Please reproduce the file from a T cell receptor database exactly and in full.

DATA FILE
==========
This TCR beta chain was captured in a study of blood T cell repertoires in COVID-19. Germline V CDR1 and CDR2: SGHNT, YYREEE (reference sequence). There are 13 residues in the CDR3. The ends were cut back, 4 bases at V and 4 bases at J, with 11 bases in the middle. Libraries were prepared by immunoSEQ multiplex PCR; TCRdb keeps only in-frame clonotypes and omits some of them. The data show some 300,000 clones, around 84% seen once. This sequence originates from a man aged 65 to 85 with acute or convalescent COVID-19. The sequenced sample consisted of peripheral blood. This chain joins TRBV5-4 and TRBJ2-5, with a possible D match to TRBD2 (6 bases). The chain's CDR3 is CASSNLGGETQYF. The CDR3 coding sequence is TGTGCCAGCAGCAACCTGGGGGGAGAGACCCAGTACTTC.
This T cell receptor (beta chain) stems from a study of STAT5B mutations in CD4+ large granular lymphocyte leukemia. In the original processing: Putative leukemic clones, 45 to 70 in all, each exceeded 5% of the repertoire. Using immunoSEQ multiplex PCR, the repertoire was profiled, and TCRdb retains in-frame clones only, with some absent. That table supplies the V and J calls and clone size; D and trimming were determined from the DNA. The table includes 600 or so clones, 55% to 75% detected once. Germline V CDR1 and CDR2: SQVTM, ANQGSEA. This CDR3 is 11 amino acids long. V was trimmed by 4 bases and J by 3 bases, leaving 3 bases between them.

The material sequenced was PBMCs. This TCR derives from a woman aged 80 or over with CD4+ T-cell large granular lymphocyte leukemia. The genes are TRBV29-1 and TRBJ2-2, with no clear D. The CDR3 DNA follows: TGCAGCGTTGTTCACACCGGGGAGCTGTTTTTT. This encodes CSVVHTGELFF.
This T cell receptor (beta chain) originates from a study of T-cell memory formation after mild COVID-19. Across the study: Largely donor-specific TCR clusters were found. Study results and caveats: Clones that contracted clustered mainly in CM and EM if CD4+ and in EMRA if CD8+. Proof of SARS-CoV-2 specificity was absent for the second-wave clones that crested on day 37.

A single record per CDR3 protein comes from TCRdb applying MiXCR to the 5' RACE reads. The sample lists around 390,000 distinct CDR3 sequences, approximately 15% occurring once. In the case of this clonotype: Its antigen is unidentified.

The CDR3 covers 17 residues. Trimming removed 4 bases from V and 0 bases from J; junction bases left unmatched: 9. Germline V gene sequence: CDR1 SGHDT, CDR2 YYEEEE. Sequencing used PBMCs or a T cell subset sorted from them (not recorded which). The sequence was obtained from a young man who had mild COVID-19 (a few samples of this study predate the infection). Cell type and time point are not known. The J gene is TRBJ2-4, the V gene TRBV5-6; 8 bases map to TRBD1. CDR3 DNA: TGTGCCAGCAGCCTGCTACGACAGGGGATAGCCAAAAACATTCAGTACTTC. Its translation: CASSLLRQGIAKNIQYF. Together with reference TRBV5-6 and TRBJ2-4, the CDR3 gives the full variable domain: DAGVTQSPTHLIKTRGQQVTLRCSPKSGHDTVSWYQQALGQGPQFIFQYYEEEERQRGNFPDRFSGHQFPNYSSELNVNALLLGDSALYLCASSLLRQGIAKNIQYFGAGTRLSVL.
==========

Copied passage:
This TCR beta chain was captured in a study of blood T cell repertoires in COVID-19. Germline V CDR1 and CDR2: SGHNT, YYREEE (reference sequence). There are 13 residues in the CDR3. The ends were cut back, 4 bases at V and 4 bases at J, with 11 bases in the middle. Libraries were prepared by immunoSEQ multiplex PCR; TCRdb keeps only in-frame clonotypes and omits some of them. The data show some 300,000 clones, around 84% seen once. This sequence originates from a man aged 65 to 85 with acute or convalescent COVID-19. The sequenced sample consisted of peripheral blood. This chain joins TRBV5-4 and TRBJ2-5, with a possible D match to TRBD2 (6 bases). The chain's CDR3 is CASSNLGGETQYF. The CDR3 coding sequence is TGTGCCAGCAGCAACCTGGGGGGAGAGACCCAGTACTTC.
This T cell receptor (beta chain) stems from a study of STAT5B mutations in CD4+ large granular lymphocyte leukemia. In the original processing: Putative leukemic clones, 45 to 70 in all, each exceeded 5% of the repertoire. Using immunoSEQ multiplex PCR, the repertoire was profiled, and TCRdb retains in-frame clones only, with some absent. That table supplies the V and J calls and clone size; D and trimming were determined from the DNA. The table includes 600 or so clones, 55% to 75% detected once. Germline V CDR1 and CDR2: SQVTM, ANQGSEA. This CDR3 is 11 amino acids long. V was trimmed by 4 bases and J by 3 bases, leaving 3 bases between them.

The material sequenced was PBMCs. This TCR derives from a woman aged 80 or over with CD4+ T-cell large granular lymphocyte leukemia. The genes are TRBV29-1 and TRBJ2-2, with no clear D. The CDR3 DNA follows: TGCAGCGTTGTTCACACCGGGGAGCTGTTTTTT. This encodes CSVVHTGELFF.
This T cell receptor (beta chain) originates from a study of T-cell memory formation after mild COVID-19. Across the study: Largely donor-specific TCR clusters were found. Study results and caveats: Clones that contracted clustered mainly in CM and EM if CD4+ and in EMRA if CD8+. Proof of SARS-CoV-2 specificity was absent for the second-wave clones that crested on day 37.

A single record per CDR3 protein comes from TCRdb applying MiXCR to the 5' RACE reads. The sample lists around 390,000 distinct CDR3 sequences, approximately 15% occurring once. In the case of this clonotype: Its antigen is unidentified.

The CDR3 covers 17 residues. Trimming removed 4 bases from V and 0 bases from J; junction bases left unmatched: 9. Germline V gene sequence: CDR1 SGHDT, CDR2 YYEEEE. Sequencing used PBMCs or a T cell subset sorted from them (not recorded which). The sequence was obtained from a young man who had mild COVID-19 (a few samples of this study predate the infection). Cell type and time point are not known. The J gene is TRBJ2-4, the V gene TRBV5-6; 8 bases map to TRBD1. CDR3 DNA: TGTGCCAGCAGCCTGCTACGACAGGGGATAGCCAAAAACATTCAGTACTTC. Its translation: CASSLLRQGIAKNIQYF. Together with reference TRBV5-6 and TRBJ2-4, the CDR3 gives the full variable domain: DAGVTQSPTHLIKTRGQQVTLRCSPKSGHDTVSWYQQALGQGPQFIFQYYEEEERQRGNFPDRFSGHQFPNYSSELNVNALLLGDSALYLCASSLLRQGIAKNIQYFGAGTRLSVL.